Mark A. Smith is professor of Political Science and an adjunct professor of Comparative Religion and Communication at the University of Washington. His research focuses on economic and religious groups, ideas, and influences in American politics. In his new book, Secular Faith: How Culture Has Trumped Religion in American Politics, Dr. Smith argues that religion is not nearly the unchanging conservative influence in American politics that we have come to think it is and is best understood as responding to changing political and cultural values rather than shaping them.
In this week’s column for Figuring Faith, Dr. Robert P. Jones outlines why politicians should move past ideological logjams as they seek to find a solution to the impending fiscal cliff. Democratic and Republican voters, Dr. Jones writes, are for the most part united in their desire for a balanced solution to the budget crisis:
A balanced approach to solving the deficit problem, which focuses on raising taxes as well as cutting major programs, is popular among American voters overall. When asked in the wake of the election about the best way to solve the deficit problem, only 1-in-5 (20 percent) voters say we should focus mostly on cutting major programs, and less than 1-in-10 (6 percent) say we should focus mostly on increasing taxes. More than 7-in-10 (71 percent) voters favor a combination of the two approaches.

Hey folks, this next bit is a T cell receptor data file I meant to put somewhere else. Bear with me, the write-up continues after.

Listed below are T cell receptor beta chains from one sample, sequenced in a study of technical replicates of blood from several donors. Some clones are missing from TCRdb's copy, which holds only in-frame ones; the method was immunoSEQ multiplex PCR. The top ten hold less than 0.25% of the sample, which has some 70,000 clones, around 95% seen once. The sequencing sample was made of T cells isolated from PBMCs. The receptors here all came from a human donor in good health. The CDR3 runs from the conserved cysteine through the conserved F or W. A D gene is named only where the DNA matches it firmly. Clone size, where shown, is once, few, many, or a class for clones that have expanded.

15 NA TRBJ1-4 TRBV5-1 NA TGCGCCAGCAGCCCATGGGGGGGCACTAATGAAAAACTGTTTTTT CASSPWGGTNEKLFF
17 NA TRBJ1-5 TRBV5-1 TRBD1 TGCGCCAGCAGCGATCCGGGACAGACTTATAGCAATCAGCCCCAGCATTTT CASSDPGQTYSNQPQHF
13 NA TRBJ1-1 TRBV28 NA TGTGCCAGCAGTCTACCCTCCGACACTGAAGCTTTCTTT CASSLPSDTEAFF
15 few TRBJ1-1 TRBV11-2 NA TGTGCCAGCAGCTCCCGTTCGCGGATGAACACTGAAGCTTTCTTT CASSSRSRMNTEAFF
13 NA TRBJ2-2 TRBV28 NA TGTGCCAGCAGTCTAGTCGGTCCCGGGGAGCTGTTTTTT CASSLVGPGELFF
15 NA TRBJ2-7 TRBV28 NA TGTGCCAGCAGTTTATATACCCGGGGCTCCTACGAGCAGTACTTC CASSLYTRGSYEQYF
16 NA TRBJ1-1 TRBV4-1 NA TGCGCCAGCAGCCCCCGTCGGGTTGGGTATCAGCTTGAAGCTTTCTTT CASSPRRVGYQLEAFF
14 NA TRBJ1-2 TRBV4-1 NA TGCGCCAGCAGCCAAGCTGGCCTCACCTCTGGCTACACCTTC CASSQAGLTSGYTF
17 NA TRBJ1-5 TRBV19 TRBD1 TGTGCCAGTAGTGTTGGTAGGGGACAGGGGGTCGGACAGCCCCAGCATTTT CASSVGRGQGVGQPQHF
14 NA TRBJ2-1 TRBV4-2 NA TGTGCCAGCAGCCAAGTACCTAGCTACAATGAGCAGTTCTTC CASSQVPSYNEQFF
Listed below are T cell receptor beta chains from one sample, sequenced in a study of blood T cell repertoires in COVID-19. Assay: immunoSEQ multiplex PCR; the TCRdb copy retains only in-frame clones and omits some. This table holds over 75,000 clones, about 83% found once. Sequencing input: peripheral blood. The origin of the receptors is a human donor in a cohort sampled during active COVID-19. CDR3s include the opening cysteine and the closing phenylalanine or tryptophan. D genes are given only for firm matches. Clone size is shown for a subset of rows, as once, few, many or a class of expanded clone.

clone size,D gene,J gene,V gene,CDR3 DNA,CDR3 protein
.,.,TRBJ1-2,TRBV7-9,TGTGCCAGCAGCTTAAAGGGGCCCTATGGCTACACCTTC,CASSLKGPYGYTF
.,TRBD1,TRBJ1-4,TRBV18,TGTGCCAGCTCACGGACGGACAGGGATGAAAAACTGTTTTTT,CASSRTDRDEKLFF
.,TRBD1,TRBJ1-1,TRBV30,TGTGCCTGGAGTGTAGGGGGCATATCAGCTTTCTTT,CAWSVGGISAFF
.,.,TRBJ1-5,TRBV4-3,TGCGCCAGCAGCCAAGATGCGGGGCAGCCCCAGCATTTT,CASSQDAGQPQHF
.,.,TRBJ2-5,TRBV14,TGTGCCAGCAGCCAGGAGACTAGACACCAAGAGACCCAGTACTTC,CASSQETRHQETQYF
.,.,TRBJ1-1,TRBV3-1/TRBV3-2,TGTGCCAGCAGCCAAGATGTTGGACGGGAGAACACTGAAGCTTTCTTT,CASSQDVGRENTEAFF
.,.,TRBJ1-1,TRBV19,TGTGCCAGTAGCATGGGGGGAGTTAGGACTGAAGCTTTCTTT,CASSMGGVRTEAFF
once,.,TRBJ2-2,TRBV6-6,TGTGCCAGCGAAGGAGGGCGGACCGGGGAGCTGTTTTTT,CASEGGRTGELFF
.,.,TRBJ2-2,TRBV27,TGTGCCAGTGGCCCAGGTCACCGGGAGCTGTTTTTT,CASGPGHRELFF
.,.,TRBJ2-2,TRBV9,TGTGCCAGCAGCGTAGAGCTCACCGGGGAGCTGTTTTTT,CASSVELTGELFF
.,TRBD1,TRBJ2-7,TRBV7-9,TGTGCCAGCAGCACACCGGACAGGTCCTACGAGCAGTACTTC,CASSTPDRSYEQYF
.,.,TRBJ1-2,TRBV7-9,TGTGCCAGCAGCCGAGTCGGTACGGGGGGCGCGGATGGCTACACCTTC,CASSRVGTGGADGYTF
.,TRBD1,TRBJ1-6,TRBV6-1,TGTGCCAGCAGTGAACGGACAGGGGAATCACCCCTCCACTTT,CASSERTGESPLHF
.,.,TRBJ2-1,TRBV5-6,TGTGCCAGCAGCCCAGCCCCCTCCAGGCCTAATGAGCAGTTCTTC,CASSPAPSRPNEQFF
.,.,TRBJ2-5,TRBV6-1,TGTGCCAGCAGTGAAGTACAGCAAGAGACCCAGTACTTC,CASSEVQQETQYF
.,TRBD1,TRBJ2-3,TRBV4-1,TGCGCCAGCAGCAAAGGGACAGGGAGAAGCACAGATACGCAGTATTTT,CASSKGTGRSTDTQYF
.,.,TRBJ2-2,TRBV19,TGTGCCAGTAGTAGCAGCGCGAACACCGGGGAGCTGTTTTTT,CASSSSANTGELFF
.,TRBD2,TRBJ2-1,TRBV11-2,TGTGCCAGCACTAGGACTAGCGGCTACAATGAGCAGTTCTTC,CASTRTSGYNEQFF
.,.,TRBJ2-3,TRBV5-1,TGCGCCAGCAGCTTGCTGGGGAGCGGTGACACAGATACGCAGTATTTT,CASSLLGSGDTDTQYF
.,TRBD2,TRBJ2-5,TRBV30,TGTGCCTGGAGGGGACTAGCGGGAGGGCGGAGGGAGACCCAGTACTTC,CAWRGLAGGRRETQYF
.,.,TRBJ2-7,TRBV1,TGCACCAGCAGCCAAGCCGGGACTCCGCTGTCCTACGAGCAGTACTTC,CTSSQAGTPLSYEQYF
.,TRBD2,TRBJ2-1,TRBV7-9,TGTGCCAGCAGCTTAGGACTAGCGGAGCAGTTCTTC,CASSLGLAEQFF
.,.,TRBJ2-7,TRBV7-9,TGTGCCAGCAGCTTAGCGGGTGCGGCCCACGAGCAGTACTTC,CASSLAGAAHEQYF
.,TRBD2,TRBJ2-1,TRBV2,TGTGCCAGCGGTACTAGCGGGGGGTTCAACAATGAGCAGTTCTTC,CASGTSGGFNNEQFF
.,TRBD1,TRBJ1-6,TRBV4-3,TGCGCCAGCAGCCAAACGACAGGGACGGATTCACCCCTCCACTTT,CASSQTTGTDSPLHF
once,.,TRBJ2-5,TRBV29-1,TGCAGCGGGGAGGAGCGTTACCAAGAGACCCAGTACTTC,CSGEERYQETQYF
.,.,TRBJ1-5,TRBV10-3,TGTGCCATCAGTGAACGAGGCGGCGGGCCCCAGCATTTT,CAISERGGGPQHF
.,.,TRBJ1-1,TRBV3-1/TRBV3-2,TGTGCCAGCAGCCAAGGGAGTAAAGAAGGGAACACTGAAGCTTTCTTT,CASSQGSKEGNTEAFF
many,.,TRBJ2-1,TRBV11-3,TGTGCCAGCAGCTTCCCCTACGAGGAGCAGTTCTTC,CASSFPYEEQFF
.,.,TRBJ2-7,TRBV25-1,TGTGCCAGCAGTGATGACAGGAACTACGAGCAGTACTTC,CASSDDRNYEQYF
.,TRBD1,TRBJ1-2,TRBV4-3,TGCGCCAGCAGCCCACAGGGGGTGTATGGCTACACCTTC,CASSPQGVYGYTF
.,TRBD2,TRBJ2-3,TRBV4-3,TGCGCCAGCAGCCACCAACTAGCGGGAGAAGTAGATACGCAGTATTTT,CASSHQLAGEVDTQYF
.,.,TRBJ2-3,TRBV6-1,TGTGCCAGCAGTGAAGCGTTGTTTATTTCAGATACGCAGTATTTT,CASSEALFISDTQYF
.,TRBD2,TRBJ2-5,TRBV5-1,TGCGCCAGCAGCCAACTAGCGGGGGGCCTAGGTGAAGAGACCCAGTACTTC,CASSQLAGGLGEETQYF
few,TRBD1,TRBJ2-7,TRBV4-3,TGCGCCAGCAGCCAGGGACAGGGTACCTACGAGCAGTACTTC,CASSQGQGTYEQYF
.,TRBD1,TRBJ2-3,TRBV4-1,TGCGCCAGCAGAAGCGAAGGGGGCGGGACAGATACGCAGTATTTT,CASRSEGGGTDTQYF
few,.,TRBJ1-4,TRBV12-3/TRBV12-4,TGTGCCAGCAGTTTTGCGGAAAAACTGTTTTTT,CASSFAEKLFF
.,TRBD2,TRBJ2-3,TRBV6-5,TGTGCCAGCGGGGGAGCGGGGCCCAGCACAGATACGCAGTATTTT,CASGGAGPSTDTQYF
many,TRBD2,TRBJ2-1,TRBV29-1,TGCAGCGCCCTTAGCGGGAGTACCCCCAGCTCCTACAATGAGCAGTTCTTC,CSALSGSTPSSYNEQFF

There is a near consensus among voters for President Obama (83 percent) that lawmakers should employ both tax increases and program cuts in tackling the federal deficit. Moreover, even approximately 6-in-10 (59 percent) Romney voters agree with this approach, although a significant minority (36 percent) believe that leaders should focus mostly on cutting major programs.
To read the full piece, head to Figuring Faith, Dr. Jones’ Washington Post blog.